The government cites no authority for its contention that one who occupies and pays less than the full amount of rent owed on the premises has converted or committed theft of the property. In addition to directly contradicting the accepted definition of statutory conversion, the proposition contradicts accepted principles of real property law concerning landlords and tenants. See Collins, 56 F.3d at 1419; Romea v. Heiberger & Assocs., 163 F.3d 111, 115-16 (2d Cir. 1998) (finding "that back rent is a debt" and accordingly that landlord must follow procedures prescribed by governing law to cancel the lease and terminate the landlord-tenant relationship); S.D. Codified Laws § 21-16-1 ("An action of forcible entry and detainer, or of detainer only, in maintainable: (4) If a lessee in person or by subtenants ... fails to pay his rent for three days after the same shall be due [.]"). The Housing Authority retains ownership of the real property and could have effected Big Crow's eviction, had its efforts to do so not been interfered with. The fact that the Housing Authority was powerless to exercise dominion over the unit and to evict Big Crow because of apparent political interference may reflect poorly on tribal governance, but it did not render criminal Big Crow's continued occupation of the residence.

Likewise, Big Crow's refusal to pay the full amount of rent owed did not constitute conversion or theft of the arrears. In United States v. Wilkinson, 124 F.3d 971 (8th Cir. 1997), in which we interpreted 18 U.S.C. § 1163, we defined conversion as "the knowing and unauthorized exercise of dominion over another's property." Wilkinson, 124 F.3d at 977 (citing 18 Am. Jur.2d Conversion § 30 (1985) ("The unlawful taking of goods out of the possession of the owner with intent to convert them to the use of the taker is clearly a conversion.")). The unpaid rent cannot be converted by Big Crow because the assets he retains by failing to pay the rent remain his assets and have never become the property of another. See id. (holding that Wilkinson was prosecuted successfully under § 1163 because he "improperly misapplied or converted ... funds to his own use" that the BIA provided to him as a Management and Technical Assistance Grant); see also United States v. French, 46 F.3d 710, 713 (8th Cir. 1995) (holding that defendant converted mortgaged property in violation of 18 U.S.C. § 658 when he sold to a third party cattle in which the Farmers Home Administration held a security interest); United States v. Archambault, 767 F.2d 402 (8th Cir. 1985).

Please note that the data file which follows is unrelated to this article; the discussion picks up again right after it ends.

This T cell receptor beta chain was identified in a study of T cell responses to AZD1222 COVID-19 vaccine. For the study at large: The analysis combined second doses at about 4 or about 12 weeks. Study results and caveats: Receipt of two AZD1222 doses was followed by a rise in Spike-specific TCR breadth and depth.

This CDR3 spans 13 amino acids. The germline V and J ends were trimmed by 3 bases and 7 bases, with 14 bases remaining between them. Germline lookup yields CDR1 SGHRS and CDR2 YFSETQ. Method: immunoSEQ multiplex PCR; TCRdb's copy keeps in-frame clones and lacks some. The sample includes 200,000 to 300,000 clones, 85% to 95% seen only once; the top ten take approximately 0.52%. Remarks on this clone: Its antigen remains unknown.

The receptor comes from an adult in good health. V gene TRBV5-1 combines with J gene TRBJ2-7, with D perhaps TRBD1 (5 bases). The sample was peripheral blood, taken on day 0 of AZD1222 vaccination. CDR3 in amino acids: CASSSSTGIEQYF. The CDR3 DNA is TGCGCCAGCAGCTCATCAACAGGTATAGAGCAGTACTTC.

Although Big Crow knowingly and substantially underpaid the rent on the unit he leased from the Housing Authority, his failure to pay the full amount of rent owed on the leasehold did not constitute criminal conduct proscribed by § 1163. " [O]ur society closed its debtor's prisons long ago." Chapin v. Knight-Ridder, Inc., 993 F.2d 1087, 1094 (4th Cir. 1993); see also Freeman v. United States, 217 U.S. 539, 544, 30 S. Ct. 592, 54 L. Ed. 874 (1910) ("Statutes relieving from imprisonment for debt were not intended to take away the right to enforce criminal statutes and punish wrongful embezzlements or conversions of money.... Such laws are rather intended to prevent the commitment of debtors to prison for liabilities arising upon their contracts.") (citations omitted).

The judgment is reversed, and the case is remanded to the district court with directions that the indictment be dismissed.